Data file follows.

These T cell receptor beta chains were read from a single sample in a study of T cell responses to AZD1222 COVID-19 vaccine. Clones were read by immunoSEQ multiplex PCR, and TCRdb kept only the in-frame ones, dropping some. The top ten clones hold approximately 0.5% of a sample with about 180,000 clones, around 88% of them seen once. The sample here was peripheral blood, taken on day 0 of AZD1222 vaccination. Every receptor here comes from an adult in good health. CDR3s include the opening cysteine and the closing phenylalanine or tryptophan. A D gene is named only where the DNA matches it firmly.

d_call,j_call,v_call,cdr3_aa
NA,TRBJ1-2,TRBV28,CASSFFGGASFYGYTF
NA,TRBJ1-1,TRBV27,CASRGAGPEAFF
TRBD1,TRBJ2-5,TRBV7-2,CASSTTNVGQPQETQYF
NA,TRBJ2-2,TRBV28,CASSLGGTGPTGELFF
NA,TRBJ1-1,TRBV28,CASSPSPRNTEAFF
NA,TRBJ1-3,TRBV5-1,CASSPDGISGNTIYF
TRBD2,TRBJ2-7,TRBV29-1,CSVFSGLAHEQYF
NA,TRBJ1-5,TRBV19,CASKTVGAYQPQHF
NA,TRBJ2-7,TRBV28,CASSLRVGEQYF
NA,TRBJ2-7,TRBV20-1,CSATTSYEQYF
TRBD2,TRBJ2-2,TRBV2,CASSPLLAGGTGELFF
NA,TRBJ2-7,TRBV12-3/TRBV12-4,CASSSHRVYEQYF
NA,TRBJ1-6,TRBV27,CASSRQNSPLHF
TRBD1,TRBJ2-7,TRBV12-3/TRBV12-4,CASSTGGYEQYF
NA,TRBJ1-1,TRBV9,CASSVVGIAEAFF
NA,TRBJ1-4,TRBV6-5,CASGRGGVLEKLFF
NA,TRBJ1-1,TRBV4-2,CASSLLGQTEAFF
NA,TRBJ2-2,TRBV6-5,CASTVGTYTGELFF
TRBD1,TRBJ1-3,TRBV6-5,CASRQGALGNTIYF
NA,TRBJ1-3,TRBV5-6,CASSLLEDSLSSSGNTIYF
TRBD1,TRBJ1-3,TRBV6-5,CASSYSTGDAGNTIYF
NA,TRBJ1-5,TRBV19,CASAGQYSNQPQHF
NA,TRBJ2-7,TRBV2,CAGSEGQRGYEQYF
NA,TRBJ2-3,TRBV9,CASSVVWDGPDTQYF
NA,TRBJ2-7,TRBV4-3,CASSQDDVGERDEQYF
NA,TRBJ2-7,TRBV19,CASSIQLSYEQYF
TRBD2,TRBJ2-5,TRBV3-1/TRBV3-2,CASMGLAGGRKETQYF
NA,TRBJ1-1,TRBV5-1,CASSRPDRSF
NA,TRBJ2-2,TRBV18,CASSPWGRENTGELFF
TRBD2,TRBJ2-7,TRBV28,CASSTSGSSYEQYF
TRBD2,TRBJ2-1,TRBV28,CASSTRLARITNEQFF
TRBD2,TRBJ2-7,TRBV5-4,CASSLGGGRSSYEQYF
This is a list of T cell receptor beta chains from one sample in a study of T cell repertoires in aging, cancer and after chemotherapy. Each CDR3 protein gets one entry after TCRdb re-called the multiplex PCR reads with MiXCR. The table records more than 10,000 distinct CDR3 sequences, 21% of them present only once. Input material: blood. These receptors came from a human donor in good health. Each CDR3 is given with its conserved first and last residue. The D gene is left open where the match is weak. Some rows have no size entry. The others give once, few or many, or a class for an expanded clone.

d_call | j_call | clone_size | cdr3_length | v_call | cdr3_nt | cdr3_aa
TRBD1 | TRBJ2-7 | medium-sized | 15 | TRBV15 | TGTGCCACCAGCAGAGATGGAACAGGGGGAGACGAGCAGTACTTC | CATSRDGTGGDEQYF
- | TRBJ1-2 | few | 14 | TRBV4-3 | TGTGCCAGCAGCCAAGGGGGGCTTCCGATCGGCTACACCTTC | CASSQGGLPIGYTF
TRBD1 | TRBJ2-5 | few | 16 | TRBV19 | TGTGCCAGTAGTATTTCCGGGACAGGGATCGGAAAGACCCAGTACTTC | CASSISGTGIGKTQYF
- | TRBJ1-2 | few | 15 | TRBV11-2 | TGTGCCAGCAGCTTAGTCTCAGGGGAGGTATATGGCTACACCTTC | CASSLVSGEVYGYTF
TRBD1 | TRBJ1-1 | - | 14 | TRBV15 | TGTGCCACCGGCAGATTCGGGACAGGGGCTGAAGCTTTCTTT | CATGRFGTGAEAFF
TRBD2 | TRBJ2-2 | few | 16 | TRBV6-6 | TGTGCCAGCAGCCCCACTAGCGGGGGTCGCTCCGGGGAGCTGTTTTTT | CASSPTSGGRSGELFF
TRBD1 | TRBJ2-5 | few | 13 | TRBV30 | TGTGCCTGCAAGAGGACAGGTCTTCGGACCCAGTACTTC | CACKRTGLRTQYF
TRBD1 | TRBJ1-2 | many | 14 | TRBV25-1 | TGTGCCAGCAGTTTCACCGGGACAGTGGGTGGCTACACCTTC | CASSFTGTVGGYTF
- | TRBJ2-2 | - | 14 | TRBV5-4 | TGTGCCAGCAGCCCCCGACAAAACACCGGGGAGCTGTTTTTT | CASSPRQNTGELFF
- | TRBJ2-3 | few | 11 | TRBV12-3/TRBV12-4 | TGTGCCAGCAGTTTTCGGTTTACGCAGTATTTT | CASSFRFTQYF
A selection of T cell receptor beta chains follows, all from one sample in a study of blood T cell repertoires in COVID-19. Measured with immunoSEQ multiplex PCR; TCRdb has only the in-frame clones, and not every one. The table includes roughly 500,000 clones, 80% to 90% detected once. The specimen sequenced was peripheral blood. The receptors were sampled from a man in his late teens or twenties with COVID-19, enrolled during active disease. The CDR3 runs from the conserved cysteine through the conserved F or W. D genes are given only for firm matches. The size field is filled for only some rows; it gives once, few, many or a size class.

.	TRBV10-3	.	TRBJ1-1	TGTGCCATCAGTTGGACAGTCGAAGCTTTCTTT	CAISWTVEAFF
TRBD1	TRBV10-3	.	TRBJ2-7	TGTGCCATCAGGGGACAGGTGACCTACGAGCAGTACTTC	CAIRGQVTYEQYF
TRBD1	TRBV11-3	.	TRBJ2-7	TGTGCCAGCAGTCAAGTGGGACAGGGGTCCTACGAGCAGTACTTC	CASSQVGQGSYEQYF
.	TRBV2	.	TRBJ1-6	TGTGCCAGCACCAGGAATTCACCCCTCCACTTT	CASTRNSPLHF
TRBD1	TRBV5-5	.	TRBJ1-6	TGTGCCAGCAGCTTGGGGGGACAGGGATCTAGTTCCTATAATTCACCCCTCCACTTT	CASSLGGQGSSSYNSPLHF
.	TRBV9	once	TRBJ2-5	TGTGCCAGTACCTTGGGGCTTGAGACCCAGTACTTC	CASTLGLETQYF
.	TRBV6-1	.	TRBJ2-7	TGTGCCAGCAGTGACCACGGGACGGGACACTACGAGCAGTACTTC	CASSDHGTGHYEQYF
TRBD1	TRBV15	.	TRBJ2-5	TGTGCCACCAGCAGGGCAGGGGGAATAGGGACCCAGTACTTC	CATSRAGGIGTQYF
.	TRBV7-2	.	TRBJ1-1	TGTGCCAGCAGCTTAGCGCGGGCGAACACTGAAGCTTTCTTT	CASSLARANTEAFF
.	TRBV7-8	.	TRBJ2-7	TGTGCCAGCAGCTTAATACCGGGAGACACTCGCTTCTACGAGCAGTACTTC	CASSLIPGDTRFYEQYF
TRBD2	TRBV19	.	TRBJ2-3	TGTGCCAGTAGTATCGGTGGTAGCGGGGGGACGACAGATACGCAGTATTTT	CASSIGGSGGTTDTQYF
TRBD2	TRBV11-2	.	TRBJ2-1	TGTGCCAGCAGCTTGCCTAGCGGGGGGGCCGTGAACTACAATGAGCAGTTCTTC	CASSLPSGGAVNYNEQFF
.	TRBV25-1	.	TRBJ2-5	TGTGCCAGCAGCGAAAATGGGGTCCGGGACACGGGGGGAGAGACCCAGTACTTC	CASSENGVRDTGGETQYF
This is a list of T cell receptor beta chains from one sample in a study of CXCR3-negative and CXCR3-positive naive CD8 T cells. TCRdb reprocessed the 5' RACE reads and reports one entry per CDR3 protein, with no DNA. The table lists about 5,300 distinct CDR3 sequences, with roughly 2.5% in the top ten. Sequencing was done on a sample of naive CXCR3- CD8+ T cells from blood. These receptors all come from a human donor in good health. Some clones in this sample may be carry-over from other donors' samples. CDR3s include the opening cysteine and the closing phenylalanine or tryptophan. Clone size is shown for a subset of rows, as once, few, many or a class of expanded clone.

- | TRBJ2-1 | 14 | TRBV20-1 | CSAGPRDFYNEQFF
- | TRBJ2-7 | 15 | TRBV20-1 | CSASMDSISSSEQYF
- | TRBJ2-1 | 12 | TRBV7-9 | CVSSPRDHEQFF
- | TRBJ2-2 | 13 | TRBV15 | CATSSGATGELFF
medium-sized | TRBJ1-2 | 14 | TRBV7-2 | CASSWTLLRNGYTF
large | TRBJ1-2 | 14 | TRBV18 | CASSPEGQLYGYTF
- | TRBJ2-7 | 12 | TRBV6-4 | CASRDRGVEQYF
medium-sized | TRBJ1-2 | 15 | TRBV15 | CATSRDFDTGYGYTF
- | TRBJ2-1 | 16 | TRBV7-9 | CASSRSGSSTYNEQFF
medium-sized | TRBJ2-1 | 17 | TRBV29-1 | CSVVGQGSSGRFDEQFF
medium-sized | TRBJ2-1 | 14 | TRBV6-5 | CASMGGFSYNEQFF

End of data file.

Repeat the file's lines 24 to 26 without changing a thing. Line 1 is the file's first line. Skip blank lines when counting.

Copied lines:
NA,TRBJ1-5,TRBV19,CASAGQYSNQPQHF
NA,TRBJ2-7,TRBV2,CAGSEGQRGYEQYF
NA,TRBJ2-3,TRBV9,CASSVVWDGPDTQYF